Bike-sharing systems allow people to rent a bicycle at one of many automatic rental stations scattered around the city, use them for a short journey and return them at any station in the city. A crucial factor for the success of a bike-sharing system is its ability to meet the fluctuating demand for bicycles and for vacant lockers at each station. This is achieved by means of a repositioning operation, which consists of removing bicycles from some stations and transferring them to other stations, using a dedicated fleet of trucks. Operating such a fleet in a large bike-sharing system is an intricate problem consisting of decisions regarding the routes that the vehicles should follow and the number of bicycles that should be removed or placed at each station on each visit of the vehicles. In this paper, we present our modeling approach to the problem that generalizes existing routing models in the literature. This is done by introducing a unique convex objective function as well as time-related considerations. We present two mixed integer linear program formulations, discuss the assumptions associated with each, strengthen them by several valid inequalities and dominance rules, and compare their performances through an extensive numerical study. The results indicate that one of the formulations is very effective in obtaining high quality solutions to real life instances of the problem consisting of up to 104 stations and two vehicles. Finally, we draw insights on the characteristics of good solutions.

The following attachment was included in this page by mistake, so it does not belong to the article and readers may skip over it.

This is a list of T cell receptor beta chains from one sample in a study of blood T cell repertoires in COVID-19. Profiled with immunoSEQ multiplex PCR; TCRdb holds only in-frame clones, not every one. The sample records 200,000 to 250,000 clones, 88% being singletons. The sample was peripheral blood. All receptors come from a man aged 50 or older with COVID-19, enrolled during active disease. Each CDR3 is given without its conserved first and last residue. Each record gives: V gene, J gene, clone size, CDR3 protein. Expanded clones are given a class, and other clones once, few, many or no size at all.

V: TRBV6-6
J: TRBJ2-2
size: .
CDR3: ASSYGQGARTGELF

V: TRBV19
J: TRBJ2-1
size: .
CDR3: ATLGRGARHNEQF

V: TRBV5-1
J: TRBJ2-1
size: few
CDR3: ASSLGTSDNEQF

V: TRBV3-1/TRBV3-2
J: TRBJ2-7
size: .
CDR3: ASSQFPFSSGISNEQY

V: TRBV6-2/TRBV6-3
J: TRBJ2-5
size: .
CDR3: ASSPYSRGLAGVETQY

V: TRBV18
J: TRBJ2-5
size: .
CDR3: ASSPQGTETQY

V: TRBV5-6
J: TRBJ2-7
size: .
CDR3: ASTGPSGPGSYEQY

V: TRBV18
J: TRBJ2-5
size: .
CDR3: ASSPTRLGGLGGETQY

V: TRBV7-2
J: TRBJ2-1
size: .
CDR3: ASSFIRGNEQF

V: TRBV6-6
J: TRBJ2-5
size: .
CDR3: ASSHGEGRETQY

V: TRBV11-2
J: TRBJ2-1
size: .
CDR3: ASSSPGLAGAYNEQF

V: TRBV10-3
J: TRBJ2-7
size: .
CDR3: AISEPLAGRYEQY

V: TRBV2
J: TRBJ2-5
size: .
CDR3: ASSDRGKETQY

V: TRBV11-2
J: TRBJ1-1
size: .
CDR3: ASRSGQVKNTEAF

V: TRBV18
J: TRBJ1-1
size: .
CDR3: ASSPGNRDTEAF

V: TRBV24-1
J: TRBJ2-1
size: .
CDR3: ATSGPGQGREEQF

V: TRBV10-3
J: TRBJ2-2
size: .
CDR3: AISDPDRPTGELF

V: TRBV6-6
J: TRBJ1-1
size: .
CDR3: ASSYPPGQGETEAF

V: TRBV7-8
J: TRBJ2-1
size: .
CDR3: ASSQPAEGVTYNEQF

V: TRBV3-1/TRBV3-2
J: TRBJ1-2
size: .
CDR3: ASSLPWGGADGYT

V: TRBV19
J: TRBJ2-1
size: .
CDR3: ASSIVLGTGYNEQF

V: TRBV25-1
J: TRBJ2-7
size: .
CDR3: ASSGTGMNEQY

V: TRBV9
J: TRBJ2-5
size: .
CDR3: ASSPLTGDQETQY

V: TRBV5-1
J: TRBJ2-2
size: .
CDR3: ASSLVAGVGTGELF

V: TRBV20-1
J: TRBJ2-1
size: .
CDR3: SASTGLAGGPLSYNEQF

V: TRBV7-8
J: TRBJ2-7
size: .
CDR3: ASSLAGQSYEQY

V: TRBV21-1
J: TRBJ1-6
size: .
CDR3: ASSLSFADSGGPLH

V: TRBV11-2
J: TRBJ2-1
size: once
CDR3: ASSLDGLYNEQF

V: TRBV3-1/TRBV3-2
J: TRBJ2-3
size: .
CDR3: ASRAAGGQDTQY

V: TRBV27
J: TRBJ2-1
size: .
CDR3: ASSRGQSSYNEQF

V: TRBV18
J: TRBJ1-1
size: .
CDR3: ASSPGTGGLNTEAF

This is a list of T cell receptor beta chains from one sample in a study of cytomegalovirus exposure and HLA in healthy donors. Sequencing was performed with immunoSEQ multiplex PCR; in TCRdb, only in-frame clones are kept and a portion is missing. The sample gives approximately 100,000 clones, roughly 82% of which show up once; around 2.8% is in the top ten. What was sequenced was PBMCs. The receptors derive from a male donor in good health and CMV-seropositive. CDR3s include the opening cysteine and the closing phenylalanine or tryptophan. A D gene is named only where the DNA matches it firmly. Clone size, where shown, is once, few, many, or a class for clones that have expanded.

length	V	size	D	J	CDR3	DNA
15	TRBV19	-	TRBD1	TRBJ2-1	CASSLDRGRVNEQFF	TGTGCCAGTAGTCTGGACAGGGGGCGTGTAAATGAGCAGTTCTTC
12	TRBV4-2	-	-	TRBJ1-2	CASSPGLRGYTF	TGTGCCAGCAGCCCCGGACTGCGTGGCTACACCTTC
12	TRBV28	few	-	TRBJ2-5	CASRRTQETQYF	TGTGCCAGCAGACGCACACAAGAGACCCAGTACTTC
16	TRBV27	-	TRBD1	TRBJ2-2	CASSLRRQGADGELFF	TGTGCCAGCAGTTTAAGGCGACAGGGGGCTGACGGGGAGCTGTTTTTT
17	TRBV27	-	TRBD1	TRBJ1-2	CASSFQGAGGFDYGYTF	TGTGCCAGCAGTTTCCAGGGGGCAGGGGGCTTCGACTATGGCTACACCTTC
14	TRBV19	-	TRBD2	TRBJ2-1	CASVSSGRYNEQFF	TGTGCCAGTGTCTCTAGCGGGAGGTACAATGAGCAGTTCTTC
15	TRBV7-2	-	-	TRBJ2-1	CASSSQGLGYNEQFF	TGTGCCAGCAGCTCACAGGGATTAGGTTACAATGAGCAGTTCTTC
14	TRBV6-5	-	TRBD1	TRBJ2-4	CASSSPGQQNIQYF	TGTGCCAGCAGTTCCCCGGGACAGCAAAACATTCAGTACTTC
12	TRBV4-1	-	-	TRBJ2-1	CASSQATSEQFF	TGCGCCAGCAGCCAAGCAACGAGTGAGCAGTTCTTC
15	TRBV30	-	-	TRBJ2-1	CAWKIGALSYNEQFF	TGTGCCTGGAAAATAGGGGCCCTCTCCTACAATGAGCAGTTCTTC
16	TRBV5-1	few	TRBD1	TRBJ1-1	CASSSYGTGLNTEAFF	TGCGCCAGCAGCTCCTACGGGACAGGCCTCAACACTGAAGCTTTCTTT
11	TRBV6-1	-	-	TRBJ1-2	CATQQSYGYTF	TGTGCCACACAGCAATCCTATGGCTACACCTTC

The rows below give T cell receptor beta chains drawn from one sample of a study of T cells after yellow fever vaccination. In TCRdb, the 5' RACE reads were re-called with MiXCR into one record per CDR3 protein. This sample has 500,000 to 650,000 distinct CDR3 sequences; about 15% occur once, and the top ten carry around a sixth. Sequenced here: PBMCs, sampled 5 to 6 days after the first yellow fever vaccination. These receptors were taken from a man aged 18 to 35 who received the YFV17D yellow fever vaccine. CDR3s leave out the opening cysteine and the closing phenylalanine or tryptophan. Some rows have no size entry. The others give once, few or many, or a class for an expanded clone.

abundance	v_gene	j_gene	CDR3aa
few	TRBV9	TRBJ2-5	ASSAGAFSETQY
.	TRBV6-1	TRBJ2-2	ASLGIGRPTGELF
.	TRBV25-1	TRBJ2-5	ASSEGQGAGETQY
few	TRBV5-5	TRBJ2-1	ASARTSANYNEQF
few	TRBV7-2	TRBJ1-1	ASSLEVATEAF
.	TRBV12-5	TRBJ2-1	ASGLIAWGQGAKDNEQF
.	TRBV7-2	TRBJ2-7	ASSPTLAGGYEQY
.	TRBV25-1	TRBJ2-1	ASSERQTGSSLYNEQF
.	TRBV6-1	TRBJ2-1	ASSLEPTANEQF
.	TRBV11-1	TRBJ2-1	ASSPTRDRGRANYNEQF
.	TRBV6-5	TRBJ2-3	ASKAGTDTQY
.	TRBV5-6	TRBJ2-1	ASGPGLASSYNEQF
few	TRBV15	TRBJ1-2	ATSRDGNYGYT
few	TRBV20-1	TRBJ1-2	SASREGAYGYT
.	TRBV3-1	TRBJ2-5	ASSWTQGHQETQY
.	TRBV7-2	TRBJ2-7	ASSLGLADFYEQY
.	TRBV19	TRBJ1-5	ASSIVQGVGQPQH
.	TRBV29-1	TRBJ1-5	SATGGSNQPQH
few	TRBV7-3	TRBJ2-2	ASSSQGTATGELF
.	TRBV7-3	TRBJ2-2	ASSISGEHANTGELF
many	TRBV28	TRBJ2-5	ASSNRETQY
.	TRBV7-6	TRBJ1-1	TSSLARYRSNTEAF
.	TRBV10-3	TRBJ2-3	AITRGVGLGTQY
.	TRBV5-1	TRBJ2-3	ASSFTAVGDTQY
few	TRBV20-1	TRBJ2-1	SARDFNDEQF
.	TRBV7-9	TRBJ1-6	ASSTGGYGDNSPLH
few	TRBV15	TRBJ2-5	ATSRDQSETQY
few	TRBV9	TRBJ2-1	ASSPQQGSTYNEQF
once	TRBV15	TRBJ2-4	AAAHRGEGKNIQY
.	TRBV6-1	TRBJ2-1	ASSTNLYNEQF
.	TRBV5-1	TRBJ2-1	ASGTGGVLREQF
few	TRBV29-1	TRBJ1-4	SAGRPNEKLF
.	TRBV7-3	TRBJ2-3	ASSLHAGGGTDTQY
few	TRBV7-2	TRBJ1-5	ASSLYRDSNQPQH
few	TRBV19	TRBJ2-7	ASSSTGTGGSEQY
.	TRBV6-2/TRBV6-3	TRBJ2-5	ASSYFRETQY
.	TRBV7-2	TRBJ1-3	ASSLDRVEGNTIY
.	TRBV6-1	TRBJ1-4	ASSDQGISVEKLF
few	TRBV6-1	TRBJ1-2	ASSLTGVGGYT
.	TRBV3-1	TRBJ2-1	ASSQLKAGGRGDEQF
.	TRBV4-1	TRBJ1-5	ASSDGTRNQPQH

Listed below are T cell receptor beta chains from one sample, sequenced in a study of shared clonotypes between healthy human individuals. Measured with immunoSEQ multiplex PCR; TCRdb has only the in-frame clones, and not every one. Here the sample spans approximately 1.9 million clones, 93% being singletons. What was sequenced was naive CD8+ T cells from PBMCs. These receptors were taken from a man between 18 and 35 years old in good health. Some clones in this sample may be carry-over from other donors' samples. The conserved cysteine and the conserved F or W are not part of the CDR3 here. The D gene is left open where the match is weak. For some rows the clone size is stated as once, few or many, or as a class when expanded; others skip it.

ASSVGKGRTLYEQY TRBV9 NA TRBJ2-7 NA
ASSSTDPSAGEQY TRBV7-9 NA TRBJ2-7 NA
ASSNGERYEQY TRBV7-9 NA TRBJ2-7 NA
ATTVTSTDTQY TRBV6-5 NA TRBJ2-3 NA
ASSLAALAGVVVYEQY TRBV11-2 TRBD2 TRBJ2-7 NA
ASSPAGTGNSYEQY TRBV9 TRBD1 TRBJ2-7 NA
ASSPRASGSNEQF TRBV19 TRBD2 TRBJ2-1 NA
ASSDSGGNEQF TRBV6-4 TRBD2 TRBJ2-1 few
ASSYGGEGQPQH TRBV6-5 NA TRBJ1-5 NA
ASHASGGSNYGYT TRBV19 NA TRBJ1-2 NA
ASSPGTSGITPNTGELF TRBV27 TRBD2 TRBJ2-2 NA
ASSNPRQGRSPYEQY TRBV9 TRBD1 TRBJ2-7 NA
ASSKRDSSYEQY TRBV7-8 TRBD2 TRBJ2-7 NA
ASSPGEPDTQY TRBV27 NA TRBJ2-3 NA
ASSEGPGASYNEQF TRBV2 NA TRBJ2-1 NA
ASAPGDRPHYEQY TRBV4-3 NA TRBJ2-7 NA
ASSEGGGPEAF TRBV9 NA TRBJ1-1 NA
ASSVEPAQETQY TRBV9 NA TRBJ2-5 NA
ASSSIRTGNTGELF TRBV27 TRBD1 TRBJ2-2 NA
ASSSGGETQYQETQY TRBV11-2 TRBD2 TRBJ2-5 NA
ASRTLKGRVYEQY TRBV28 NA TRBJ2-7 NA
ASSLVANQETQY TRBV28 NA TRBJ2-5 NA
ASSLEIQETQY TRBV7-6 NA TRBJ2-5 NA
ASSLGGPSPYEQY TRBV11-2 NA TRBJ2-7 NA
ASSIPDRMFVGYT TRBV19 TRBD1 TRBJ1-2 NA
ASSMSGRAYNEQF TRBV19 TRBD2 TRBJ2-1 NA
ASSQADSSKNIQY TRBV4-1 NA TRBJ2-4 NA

The full paper can be found here

Truck Emissions at Container Terminals

Port of Singapore

Freight and transportation are large producers of emissions and considered a good area to target for emissions reduction. How though? A new paper from Transportation Research Part E: Logistics and Transportation Review examines how queing optimization can help. "Reducing truck emissions at container terminals in a low carbon economy: Proposal of a queueing-based bi-objective model for optimizing truck arrival pattern," estimate emissions produced during truck idling and wait times at ports. 

This study proposes a methodology to optimize truck arrival patterns to reduce emissions from idling truck engines at marine container terminals. A bi-objective model is developed minimizing both truck waiting times and truck arrival pattern change. The truck waiting time is estimated via a queueing network. Based on the waiting time, truck idling emissions are estimated. The proposed methodology is evaluated with a case study, where truck arrival rates vary over time. We propose a Genetic Algorithm based heuristic to solve the resulting problem. Result shows that, a small shift of truck arrivals can significantly reduce truck emissions, especially at the gate.

You can read the full paper here